Earlier in his message, Mohler explained that complementarian theology teaches that men and women are both “same and different”: While both sexes are created in the image of God, they have important biological and vocational differences.
This biblical teaching is “not about male superiority and female inferiority,” he explained, nor is it about “all men being in authority over all women in society or in the Church.”
Moore also emphasized that “women deserve the deepest theological and biblical education,” adding that that Southern Baptist seminaries “gladly” accept women into their Ph.D. programs.
“I want to encourage women to study God and the Bible and theology,” he said. “And that means that every male student in this seminary owes every female student in this seminary the utmost respect — and seeing them as those who are also called to the glory of God to the important role in the church and an important role in the classroom here.”
In recent months, the SBC has sought to repent for its practical and theological failures regarding sexual abuse within its churches. The issue made headlines earlier this year after a Houston Chronicle investigation found credible abuse allegations against 380 SBC church leaders.
Earlier this month, the SBC’s Ethics and Religious Liberty Commission held the Caring Well conference, a three-day event attended by more than 1,600 Southern Baptist pastors, leaders, and laypeople. During the Dallas event, pastors, abuse prevention experts, and survivors shared how to identify, prevent, and address sexual abuse within the church.
Bible teacher Beth Moore, herself a survivor of sexual abuse, addressed whether or not complementarian theology is to blame for the abuse crisis within the SBC.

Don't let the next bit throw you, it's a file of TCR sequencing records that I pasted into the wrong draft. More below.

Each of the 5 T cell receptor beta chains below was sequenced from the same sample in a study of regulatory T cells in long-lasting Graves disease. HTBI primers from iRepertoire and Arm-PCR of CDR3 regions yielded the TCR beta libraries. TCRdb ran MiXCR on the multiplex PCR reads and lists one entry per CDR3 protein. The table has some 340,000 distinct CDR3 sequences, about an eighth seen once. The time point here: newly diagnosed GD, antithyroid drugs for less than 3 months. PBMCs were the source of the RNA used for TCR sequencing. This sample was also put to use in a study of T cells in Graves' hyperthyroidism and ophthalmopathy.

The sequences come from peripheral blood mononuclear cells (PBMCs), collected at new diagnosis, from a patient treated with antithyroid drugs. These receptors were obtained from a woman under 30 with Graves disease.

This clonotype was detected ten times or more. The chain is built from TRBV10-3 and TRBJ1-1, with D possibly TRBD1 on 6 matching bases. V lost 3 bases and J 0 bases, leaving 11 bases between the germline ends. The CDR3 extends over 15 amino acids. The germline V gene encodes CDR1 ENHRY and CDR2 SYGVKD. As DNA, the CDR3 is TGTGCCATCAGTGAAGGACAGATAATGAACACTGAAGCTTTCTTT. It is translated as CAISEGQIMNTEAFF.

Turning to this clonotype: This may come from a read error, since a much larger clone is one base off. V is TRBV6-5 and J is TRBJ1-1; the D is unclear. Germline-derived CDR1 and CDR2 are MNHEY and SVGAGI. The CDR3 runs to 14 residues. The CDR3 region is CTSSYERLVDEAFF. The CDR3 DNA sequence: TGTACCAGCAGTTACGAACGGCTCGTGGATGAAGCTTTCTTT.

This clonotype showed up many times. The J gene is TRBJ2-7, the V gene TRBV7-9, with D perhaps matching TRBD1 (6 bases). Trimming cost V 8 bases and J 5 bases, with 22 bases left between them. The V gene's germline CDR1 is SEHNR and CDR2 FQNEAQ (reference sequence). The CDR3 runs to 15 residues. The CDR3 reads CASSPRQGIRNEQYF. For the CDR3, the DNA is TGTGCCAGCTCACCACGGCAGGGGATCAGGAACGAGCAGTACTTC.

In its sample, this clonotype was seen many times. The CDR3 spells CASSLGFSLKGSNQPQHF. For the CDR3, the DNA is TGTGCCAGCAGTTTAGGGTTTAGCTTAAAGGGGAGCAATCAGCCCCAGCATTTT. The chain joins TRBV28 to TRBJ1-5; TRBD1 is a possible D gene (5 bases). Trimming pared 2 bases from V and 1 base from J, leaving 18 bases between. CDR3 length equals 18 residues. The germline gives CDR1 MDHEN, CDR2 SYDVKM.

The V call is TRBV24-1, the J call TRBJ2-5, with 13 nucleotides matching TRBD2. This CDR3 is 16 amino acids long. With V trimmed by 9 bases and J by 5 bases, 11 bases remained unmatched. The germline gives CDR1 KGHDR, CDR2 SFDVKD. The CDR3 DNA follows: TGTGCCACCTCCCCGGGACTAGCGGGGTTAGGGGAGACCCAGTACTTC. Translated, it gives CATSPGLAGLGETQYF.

“The answer’s 'no,'” she said. “Sin and gross selfishness in the human heart cause abuse. Demonic influences cause abuse.”
"However,” she continued, “has a culture prevalent in various circles of the SBC formed and burgeoned out of it contributed to it? Absolutely, and heavily.”
Complementarian theology, Moore explained, became “such a high, core value, that it inadvertently ... became elevated above the safety and well-being of many women.
“So high a core value has it become that in much of our world complementarian theology is now conflated with inerrancy,” she stressed.
Moore lamented that “so few women” are in any visible areas of leadership in both SBC congregations and SBC seminaries.
“Women who are being abused by the system itself, or within it by people that are in places of power, don’t even have a female to turn to,” she contended. “They don’t even know where to go.”
During the event, poet and hip-hop artist Jackie Hill Perry also shared how she was sexually abused as a child. When she grew up and got married, Perry said she had difficulty accepting her husband’s complementarian view based on her past experiences.
“He wanted to lead me well, but complementarianism as it looks when lived was terrifying when I remembered the last time I let a boy lead me,” she said.
Watch Mohler's full address on complementarian theology below.